Asian Adoption Chapter Book: Kimchi and Calamari by Rose Kent

Multicultural Chapter Book for Kids with Adoption Themes

14-year-old Joseph Caldararo has a loving family and is a well-adjusted popular kid at school. But when his social studies teacher assigns a paper on Your Cultural heritage, his world gets turned upside down. He knows he’s adopted from Korea when he was just an infant and it’s never really bothered him before, but now it does. It doesn’t help that the new dry cleaners are taken over by a Korean family who are off-out by his adoption. And it makes his parents upset when he wants to learn more about his own cultural heritage. His best friend assists him in conducting an internet search to try to trace his parents but that’s a long shot at best! But what to write for this paper? His confusion about who he is leads him down a path of deceit and now everything is a mess. On top of this, he’s trying to get a date for the school dance. Whoever said that middle school is tough is right! [chapter book, ages 9-12]

Rose Kent writes this book with a clear eye and a loving heart much like the hero in her story. She is an expert on this topic of overseas adoption from Asia as she herself has four children of Korean descent, two of which are adopted. This is a great read for anyone who is trying to figure out who they are, particularly for those who are adopted from overseas.

An excerpt from an Interview with Rose Kent

You are a mother of two biological teenagers who are part Korean and two children adopted from Korea, and more recently, two stepchildren. How much of your real family life and issues influenced Joseph’s story?

I have a wacky-absolutely-wonderful family and our experiences certainly help me give dimension to characters. With our vast age range, spanning from eight to twenty, we’re dealing with everything from Show-and-Tell anxiety to dating jitters and college admission planning (and a lot of laundry too, by the way!). But it’s mostly the feelings I tap into. You can’t turn your family into characters. They wouldn’t be happy campers, and it wouldn’t work. Readers are too smart for that.

How much research did you have to do for this story? Were there any surprises along the way?

Fiction has to ring as true as nonfiction, so research matters plenty. KIMCHI & CALAMARI has many references to both Korean and Italian customs and traditions, and I wanted to get this right. I grew up on Long Island, with many close-knit Italian families, so I had some knowledge of (and genuine respect for) Italian culture. And of course having adopted Korean children motivated me to learn about their culture. I read whatever I could get my hands on. I especially enjoyed a presentation given by Sal Primeggia, a sociology professor at Adelphi University who shared fascinating details about the origins of Italian superstitions. That’s where I learned about the curse of the malocchio, or the Italian evil eye, which I have some fun with in the book.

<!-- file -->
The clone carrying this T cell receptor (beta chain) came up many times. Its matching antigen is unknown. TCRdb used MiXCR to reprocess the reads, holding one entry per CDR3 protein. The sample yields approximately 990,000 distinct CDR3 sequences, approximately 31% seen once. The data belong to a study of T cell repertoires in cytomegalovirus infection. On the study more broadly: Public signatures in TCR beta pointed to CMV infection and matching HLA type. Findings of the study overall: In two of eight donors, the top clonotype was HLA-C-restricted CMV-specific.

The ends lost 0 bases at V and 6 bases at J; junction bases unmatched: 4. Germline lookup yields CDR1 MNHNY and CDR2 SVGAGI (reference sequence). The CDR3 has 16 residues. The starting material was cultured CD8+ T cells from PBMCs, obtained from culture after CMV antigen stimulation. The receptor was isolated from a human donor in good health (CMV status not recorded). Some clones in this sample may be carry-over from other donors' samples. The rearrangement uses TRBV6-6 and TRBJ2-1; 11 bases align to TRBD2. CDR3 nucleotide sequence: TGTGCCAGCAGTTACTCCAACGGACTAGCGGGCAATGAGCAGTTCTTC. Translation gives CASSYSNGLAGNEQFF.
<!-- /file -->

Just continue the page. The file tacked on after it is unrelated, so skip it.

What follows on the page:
And I did a great deal of listening. A dear friend, Sandy Dagliolo, grew up in a small village outside of Venice. I learned so much about Italian ways from listening to Sandy’s recollections. I also talked with Jae Kim, a bright young Korean lady who was a student at Yale University at the time. Jae broadened my horizon by sharing her family’s story and helping me understand Korea’s history, especially during the Japanese occupation.

Yes, you bet there were surprises! The subplot about Joseph’s father changing careers was not planned — or how Joseph would draw a connection between this and his own search for identity. And the fact that Olympic runner Sohn Kee Chung appeared in Joseph’s dreams wasn’t in the original blueprint, so to speak.

I call this aspect of writing A Series of Small Serendipities. It makes me think of Forrest Gump’s mama saying that life is like a box of chocolates, and you don’t always know what you’re going to get. The same goes for writing, and it’s exciting when the good stuff pops up unexpectedly. But then, is it really a surprise? The writer creates a character, paints a setting, and hacks out a plot path, and so maybe these aren’t surprises but byproducts of all that effort.

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By Mia Wenjen, PragmaticMom

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